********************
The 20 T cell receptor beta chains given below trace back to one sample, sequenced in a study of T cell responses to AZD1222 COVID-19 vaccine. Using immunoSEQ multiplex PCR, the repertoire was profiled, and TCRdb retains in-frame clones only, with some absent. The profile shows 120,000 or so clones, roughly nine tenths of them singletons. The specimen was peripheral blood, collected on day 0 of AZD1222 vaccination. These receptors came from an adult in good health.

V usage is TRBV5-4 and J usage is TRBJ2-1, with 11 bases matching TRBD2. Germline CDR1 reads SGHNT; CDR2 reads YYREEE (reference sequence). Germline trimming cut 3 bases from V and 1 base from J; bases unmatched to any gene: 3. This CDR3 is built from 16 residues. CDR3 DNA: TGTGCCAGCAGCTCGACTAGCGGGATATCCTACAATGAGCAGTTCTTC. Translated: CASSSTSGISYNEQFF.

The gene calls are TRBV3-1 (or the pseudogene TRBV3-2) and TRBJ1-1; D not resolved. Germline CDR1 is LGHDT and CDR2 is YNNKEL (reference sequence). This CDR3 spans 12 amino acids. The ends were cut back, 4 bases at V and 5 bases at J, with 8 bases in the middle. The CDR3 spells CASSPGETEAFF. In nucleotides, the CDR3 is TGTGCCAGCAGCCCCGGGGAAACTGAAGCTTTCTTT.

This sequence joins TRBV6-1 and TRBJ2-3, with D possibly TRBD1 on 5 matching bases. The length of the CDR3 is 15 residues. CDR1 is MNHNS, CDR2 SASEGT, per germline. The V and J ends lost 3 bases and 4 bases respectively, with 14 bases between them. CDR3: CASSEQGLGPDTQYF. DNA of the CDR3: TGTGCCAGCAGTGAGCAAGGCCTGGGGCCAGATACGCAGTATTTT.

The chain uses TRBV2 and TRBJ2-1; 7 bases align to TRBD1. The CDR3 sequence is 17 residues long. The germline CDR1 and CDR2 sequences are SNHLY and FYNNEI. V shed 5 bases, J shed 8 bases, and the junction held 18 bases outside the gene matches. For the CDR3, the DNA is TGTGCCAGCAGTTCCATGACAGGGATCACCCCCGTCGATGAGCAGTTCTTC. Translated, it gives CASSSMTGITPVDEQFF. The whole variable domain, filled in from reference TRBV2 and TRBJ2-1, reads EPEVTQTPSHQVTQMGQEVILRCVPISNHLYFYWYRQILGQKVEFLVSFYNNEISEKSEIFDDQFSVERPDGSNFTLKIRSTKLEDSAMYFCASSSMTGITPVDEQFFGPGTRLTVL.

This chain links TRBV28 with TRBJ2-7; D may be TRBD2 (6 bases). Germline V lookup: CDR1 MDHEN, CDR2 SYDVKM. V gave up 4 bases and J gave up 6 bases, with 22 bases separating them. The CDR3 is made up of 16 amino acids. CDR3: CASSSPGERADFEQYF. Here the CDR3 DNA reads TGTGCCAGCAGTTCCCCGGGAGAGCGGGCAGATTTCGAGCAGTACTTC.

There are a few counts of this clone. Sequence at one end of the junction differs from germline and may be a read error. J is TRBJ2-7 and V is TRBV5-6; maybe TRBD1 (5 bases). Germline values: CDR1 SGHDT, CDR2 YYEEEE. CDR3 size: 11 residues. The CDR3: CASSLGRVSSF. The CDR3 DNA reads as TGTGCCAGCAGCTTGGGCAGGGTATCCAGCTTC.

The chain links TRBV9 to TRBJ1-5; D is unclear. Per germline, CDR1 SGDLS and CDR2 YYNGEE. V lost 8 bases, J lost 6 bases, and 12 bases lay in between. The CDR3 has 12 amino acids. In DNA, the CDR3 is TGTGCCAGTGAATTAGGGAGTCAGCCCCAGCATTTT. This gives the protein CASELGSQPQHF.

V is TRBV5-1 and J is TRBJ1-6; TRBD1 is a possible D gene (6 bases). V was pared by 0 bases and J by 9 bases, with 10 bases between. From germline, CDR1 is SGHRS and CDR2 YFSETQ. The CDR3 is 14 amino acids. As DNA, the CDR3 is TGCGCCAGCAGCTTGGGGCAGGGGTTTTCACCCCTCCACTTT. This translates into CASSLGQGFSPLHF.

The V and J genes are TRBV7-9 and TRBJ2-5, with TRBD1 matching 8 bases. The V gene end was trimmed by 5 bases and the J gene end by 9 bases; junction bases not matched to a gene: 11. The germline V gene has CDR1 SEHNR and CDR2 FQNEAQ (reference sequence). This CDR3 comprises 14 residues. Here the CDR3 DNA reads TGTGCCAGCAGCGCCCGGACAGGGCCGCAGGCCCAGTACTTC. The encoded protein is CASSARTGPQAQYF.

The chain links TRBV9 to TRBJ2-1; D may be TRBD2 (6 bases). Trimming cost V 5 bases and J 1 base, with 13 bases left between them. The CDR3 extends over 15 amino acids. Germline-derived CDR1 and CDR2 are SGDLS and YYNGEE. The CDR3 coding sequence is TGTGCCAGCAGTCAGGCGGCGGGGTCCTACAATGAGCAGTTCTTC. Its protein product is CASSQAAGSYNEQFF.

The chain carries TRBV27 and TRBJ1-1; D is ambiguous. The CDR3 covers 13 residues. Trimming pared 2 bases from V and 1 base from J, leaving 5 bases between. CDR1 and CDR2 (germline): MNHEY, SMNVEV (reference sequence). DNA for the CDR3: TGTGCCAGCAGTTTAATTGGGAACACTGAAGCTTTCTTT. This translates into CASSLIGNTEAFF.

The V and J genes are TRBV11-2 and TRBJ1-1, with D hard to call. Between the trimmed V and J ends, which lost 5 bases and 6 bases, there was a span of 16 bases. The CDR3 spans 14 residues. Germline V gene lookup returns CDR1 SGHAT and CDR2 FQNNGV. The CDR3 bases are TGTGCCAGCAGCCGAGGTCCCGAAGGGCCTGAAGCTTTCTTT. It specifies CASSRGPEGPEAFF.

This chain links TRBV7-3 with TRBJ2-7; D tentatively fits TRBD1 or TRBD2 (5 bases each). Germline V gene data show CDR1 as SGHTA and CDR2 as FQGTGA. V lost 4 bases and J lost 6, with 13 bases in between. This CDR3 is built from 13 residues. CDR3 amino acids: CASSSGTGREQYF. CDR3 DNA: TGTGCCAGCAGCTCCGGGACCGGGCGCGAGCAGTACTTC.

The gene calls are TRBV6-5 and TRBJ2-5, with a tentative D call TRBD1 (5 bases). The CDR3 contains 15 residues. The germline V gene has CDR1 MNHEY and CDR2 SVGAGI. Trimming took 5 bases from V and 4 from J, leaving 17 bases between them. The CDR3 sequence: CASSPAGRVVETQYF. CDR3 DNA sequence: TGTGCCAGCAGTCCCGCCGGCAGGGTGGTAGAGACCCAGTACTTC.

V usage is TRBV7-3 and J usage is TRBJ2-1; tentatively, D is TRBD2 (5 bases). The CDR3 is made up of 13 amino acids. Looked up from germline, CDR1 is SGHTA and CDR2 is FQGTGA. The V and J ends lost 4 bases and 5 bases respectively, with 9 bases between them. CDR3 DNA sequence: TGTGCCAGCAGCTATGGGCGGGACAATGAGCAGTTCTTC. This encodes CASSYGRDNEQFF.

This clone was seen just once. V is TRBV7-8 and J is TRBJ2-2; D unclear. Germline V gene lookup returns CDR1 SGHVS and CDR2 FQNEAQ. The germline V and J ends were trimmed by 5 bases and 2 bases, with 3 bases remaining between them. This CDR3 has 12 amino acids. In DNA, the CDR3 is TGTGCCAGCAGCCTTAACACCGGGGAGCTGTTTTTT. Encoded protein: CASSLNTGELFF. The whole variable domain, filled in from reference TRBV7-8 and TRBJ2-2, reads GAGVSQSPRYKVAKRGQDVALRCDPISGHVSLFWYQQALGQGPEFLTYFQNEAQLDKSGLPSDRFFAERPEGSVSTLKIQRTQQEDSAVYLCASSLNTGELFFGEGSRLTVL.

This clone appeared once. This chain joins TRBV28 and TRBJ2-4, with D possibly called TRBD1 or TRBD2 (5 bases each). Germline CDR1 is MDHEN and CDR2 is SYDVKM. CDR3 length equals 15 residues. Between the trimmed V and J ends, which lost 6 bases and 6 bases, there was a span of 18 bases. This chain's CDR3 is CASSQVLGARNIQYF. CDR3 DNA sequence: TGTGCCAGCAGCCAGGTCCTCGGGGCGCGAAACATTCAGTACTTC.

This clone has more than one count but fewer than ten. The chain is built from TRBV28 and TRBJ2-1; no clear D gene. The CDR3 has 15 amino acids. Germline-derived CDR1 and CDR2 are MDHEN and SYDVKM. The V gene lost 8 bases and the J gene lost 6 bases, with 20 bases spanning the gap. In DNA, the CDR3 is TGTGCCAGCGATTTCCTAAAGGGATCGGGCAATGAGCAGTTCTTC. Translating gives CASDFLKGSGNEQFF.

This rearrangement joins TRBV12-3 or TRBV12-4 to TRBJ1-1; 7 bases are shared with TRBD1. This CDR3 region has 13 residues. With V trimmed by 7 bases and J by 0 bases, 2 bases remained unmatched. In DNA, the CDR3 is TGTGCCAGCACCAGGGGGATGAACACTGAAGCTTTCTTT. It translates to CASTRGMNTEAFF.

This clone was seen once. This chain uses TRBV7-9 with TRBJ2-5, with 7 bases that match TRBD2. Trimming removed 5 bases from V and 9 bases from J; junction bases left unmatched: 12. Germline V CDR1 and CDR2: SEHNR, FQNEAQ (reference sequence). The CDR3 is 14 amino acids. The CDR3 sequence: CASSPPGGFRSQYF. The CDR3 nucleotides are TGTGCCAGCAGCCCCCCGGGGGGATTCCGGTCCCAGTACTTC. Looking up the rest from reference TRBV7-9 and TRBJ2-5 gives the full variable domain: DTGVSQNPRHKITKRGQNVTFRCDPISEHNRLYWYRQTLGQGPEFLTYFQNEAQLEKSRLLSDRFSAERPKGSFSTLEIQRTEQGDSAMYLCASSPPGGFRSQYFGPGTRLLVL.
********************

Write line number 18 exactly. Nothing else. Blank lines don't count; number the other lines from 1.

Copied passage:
This clone appeared once. This chain joins TRBV28 and TRBJ2-4, with D possibly called TRBD1 or TRBD2 (5 bases each). Germline CDR1 is MDHEN and CDR2 is SYDVKM. CDR3 length equals 15 residues. Between the trimmed V and J ends, which lost 6 bases and 6 bases, there was a span of 18 bases. This chain's CDR3 is CASSQVLGARNIQYF. CDR3 DNA sequence: TGTGCCAGCAGCCAGGTCCTCGGGGCGCGAAACATTCAGTACTTC.